The Hansens family of Waikato are four children, five pugs, a few cats, plus some friendly cattle and sheep too.

But the Hansens' beloved pugs have owner and breeder Brenda Hansen upset.

Negative portrayals of the breed have lead Trade Me to ban the sale of pugs, as well as British bulldogs and French bulldogs. Hansen said pugs were being unfairly targeted.

Trade Me's Policy and Compliance leader James Ryan said the breeds have flat faces which contribute to a medical condition.


In a statement, he said: "These breeds suffer acutely from brachycephalic obstructive airway syndrome (BOAS) which dramatically impacts the quality of their life. In many dogs the symptoms are so severe that the dog will have trouble exercising, and find it difficult to moderate their body temperature through panting and often overheat, sometimes fatally."

Trade Me was supported by the SPCA and the New Zealand Veterinary Association.

Hansen agreed the breeds have a "squashed in face," but says it's quite normal.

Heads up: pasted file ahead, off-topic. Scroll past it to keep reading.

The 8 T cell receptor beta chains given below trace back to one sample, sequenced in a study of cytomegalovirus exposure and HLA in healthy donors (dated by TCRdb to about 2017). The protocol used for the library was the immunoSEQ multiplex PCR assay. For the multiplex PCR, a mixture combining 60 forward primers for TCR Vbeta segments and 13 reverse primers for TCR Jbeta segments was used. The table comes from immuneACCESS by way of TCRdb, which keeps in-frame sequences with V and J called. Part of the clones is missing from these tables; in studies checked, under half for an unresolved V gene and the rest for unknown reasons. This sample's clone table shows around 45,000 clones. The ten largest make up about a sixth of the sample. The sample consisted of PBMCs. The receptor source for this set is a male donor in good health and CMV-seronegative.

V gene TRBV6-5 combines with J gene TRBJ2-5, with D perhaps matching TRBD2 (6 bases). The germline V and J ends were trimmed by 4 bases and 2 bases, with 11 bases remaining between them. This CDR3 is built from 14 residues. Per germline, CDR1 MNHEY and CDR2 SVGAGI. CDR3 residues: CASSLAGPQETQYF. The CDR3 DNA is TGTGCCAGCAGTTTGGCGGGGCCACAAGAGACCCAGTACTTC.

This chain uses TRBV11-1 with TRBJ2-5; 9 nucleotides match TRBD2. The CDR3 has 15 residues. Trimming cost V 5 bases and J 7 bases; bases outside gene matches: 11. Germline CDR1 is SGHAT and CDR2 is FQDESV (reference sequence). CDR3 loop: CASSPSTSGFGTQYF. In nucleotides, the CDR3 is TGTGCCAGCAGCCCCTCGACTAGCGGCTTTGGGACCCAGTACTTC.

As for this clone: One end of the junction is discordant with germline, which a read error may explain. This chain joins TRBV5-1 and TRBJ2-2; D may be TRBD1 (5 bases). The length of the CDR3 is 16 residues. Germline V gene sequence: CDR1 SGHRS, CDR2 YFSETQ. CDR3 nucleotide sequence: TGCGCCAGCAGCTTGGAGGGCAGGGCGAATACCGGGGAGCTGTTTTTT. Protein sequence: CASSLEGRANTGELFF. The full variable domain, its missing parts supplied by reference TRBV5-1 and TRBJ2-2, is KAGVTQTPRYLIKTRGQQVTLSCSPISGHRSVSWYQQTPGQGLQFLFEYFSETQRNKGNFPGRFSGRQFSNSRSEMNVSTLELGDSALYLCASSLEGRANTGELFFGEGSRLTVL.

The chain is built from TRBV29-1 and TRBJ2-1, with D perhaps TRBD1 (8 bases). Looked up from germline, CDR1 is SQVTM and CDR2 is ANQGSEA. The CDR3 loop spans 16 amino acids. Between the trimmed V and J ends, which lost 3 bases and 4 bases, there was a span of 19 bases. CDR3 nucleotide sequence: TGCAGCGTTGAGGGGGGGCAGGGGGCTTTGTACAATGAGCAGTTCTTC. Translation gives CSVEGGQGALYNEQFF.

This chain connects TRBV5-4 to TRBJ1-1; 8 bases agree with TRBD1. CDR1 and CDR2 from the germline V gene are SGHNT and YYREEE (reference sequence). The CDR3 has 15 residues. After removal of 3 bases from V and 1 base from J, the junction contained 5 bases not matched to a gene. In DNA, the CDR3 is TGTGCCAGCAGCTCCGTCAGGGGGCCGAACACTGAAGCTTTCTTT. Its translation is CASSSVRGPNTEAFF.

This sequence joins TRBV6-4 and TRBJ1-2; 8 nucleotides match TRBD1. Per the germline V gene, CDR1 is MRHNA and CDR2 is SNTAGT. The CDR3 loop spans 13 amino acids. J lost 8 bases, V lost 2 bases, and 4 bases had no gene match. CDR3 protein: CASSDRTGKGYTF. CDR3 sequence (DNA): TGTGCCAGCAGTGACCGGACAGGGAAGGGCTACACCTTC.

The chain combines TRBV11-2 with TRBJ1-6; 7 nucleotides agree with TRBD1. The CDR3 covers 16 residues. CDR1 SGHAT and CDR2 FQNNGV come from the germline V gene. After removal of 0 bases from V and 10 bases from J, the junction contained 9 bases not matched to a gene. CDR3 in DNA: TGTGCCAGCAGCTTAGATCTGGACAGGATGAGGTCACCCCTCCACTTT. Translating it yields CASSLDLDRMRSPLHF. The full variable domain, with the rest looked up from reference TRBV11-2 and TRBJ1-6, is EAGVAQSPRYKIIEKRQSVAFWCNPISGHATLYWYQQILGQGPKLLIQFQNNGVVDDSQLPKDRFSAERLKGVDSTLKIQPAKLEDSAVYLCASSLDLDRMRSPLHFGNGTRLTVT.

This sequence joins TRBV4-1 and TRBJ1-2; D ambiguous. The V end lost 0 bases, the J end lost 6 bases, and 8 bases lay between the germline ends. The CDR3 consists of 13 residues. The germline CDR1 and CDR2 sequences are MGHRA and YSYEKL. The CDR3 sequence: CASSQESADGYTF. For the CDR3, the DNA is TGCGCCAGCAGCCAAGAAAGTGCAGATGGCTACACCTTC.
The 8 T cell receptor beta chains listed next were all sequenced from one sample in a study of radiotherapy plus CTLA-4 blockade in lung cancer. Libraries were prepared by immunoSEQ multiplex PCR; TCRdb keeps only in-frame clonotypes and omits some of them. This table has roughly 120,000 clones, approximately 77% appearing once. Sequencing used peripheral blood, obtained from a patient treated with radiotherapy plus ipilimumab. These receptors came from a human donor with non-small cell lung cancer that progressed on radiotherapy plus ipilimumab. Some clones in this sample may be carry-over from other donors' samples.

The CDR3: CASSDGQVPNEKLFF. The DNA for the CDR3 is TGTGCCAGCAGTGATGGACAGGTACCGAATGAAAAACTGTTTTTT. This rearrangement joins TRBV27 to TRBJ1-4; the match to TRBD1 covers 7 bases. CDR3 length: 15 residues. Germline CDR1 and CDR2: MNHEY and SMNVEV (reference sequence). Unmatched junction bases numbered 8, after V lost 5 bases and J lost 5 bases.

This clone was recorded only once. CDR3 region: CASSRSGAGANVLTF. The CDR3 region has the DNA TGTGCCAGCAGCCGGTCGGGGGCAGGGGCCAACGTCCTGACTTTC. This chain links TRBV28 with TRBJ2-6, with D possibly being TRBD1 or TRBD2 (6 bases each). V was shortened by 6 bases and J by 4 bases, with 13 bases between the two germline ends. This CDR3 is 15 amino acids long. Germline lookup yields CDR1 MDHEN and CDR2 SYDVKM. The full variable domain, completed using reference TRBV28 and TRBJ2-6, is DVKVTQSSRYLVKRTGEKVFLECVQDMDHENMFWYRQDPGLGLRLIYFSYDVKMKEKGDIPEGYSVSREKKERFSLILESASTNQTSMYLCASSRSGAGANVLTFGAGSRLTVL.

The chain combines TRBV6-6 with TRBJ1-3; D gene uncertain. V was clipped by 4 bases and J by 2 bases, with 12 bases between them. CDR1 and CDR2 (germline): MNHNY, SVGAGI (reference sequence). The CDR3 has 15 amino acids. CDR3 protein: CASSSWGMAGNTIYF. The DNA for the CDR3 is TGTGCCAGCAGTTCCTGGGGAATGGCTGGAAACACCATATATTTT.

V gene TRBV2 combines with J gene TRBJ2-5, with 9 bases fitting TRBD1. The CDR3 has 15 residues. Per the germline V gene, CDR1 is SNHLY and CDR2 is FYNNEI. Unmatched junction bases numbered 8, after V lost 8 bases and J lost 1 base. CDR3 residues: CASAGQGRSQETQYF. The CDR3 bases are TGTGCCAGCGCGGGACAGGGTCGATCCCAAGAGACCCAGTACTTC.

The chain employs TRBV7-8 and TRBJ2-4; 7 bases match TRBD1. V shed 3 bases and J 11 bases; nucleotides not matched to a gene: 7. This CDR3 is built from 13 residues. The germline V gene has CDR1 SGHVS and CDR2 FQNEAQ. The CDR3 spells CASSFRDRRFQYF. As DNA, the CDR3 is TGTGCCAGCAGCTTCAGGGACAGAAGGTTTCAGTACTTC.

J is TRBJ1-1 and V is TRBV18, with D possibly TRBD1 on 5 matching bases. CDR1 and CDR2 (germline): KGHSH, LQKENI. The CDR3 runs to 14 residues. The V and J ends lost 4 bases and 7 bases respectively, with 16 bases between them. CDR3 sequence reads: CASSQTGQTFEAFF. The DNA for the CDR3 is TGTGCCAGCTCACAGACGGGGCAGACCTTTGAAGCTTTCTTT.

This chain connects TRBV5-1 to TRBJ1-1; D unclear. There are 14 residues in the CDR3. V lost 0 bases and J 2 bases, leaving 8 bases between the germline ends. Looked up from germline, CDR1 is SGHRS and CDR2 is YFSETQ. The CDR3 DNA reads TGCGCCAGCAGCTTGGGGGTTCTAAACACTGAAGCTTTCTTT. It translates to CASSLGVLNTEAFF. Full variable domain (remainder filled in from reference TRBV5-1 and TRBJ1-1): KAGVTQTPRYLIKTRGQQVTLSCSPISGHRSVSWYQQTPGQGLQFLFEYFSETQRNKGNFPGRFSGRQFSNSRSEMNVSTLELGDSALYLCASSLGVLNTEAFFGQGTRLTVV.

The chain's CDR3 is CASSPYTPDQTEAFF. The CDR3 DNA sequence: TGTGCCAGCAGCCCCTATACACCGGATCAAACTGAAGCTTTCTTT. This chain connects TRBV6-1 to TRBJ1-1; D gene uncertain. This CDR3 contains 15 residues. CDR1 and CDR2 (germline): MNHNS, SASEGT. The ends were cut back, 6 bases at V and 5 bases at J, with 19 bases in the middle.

She has owned pugs for 25 years and bred for 10. In that time, her dogs have never had any major health issues.

"They do snort a bit, they snuffle, but they all run, they don't look to me like they're breathing through a pillow. Saying they all live in pain... do any of these guys look like they're in pain? They're all pretty spoilt and happy," Hansen said

She understood Trade Me was trying to stamp out the "backyard breeders" but she said all dogs are at risk of suffering from various health issues.

She believed the company should be taking on all dog breeds, not just a select few.

"You've got breeders which are in there for a quick buck, they're not there for the heart and love of them. They're not looking after their pugs to start with."

Brenda didn't use Trade Me to sell her puppies but she thought the company would be better to look after breeders that have a good reputation.

Everyday Animal rescue worker Donna Young witnessed first hand the impact of animals who are being mistreated.

"I'm just sick of the amount of dogs and sick of the amount of people that breed, and don't desex their animals," Young said. "We got called up earlier on in the week, our second litter, an 18-month-old dog who's had her second litter."

The owner had wanted to euthanise them.

"It's just such a waste of life and it's just easy come, easy go."

Young said regulations would go a long way to getting rid of breeders in it for the wrong reasons.

But responsibility ultimately lay with prospective owners doing their research before buying a puppy, she said.

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